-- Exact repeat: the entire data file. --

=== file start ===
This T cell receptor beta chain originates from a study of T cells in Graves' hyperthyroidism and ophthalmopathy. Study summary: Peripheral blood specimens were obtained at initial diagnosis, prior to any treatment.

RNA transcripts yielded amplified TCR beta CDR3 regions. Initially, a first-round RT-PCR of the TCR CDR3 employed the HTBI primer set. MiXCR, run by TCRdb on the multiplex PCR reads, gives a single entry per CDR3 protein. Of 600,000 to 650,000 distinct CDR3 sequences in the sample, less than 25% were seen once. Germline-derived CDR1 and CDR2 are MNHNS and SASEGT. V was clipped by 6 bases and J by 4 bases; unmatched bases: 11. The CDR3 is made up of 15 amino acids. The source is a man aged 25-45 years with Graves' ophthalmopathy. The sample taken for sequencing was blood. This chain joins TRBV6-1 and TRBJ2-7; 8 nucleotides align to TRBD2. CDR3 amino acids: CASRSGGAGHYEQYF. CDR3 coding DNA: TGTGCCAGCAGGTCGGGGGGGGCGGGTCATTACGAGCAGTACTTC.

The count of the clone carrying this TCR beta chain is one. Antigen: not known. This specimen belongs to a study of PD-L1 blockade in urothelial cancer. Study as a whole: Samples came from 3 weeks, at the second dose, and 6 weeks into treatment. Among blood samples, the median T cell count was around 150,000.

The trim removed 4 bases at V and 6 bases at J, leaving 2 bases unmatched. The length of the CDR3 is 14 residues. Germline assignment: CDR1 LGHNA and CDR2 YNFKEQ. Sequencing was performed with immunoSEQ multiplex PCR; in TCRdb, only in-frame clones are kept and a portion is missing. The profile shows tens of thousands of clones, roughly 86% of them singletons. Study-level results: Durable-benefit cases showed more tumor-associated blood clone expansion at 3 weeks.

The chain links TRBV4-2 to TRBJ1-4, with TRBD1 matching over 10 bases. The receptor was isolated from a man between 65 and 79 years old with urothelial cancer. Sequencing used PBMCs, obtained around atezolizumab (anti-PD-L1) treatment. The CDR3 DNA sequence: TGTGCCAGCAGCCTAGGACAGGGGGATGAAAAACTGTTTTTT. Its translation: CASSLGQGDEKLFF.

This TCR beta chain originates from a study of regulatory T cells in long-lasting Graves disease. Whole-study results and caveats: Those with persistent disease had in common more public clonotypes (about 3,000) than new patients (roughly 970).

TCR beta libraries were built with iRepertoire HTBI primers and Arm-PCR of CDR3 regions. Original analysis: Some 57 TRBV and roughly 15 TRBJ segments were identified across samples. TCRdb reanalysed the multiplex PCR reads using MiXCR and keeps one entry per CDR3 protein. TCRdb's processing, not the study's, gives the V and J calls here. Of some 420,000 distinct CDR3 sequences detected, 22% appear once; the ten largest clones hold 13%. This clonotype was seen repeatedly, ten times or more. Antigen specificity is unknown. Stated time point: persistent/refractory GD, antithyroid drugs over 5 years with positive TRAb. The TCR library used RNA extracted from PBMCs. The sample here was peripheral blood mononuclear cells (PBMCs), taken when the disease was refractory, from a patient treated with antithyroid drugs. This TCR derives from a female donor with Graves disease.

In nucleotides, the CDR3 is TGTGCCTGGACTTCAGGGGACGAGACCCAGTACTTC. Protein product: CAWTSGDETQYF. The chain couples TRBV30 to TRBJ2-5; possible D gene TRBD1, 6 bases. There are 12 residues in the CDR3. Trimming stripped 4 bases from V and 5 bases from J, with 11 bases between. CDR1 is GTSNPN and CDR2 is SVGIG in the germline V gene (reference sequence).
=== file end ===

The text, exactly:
This T cell receptor beta chain originates from a study of T cells in Graves' hyperthyroidism and ophthalmopathy. Study summary: Peripheral blood specimens were obtained at initial diagnosis, prior to any treatment.

RNA transcripts yielded amplified TCR beta CDR3 regions. Initially, a first-round RT-PCR of the TCR CDR3 employed the HTBI primer set. MiXCR, run by TCRdb on the multiplex PCR reads, gives a single entry per CDR3 protein. Of 600,000 to 650,000 distinct CDR3 sequences in the sample, less than 25% were seen once. Germline-derived CDR1 and CDR2 are MNHNS and SASEGT. V was clipped by 6 bases and J by 4 bases; unmatched bases: 11. The CDR3 is made up of 15 amino acids. The source is a man aged 25-45 years with Graves' ophthalmopathy. The sample taken for sequencing was blood. This chain joins TRBV6-1 and TRBJ2-7; 8 nucleotides align to TRBD2. CDR3 amino acids: CASRSGGAGHYEQYF. CDR3 coding DNA: TGTGCCAGCAGGTCGGGGGGGGCGGGTCATTACGAGCAGTACTTC.

The count of the clone carrying this TCR beta chain is one. Antigen: not known. This specimen belongs to a study of PD-L1 blockade in urothelial cancer. Study as a whole: Samples came from 3 weeks, at the second dose, and 6 weeks into treatment. Among blood samples, the median T cell count was around 150,000.

The trim removed 4 bases at V and 6 bases at J, leaving 2 bases unmatched. The length of the CDR3 is 14 residues. Germline assignment: CDR1 LGHNA and CDR2 YNFKEQ. Sequencing was performed with immunoSEQ multiplex PCR; in TCRdb, only in-frame clones are kept and a portion is missing. The profile shows tens of thousands of clones, roughly 86% of them singletons. Study-level results: Durable-benefit cases showed more tumor-associated blood clone expansion at 3 weeks.

The chain links TRBV4-2 to TRBJ1-4, with TRBD1 matching over 10 bases. The receptor was isolated from a man between 65 and 79 years old with urothelial cancer. Sequencing used PBMCs, obtained around atezolizumab (anti-PD-L1) treatment. The CDR3 DNA sequence: TGTGCCAGCAGCCTAGGACAGGGGGATGAAAAACTGTTTTTT. Its translation: CASSLGQGDEKLFF.

This TCR beta chain originates from a study of regulatory T cells in long-lasting Graves disease. Whole-study results and caveats: Those with persistent disease had in common more public clonotypes (about 3,000) than new patients (roughly 970).

TCR beta libraries were built with iRepertoire HTBI primers and Arm-PCR of CDR3 regions. Original analysis: Some 57 TRBV and roughly 15 TRBJ segments were identified across samples. TCRdb reanalysed the multiplex PCR reads using MiXCR and keeps one entry per CDR3 protein. TCRdb's processing, not the study's, gives the V and J calls here. Of some 420,000 distinct CDR3 sequences detected, 22% appear once; the ten largest clones hold 13%. This clonotype was seen repeatedly, ten times or more. Antigen specificity is unknown. Stated time point: persistent/refractory GD, antithyroid drugs over 5 years with positive TRAb. The TCR library used RNA extracted from PBMCs. The sample here was peripheral blood mononuclear cells (PBMCs), taken when the disease was refractory, from a patient treated with antithyroid drugs. This TCR derives from a female donor with Graves disease.

In nucleotides, the CDR3 is TGTGCCTGGACTTCAGGGGACGAGACCCAGTACTTC. Protein product: CAWTSGDETQYF. The chain couples TRBV30 to TRBJ2-5; possible D gene TRBD1, 6 bases. There are 12 residues in the CDR3. Trimming stripped 4 bases from V and 5 bases from J, with 11 bases between. CDR1 is GTSNPN and CDR2 is SVGIG in the germline V gene (reference sequence).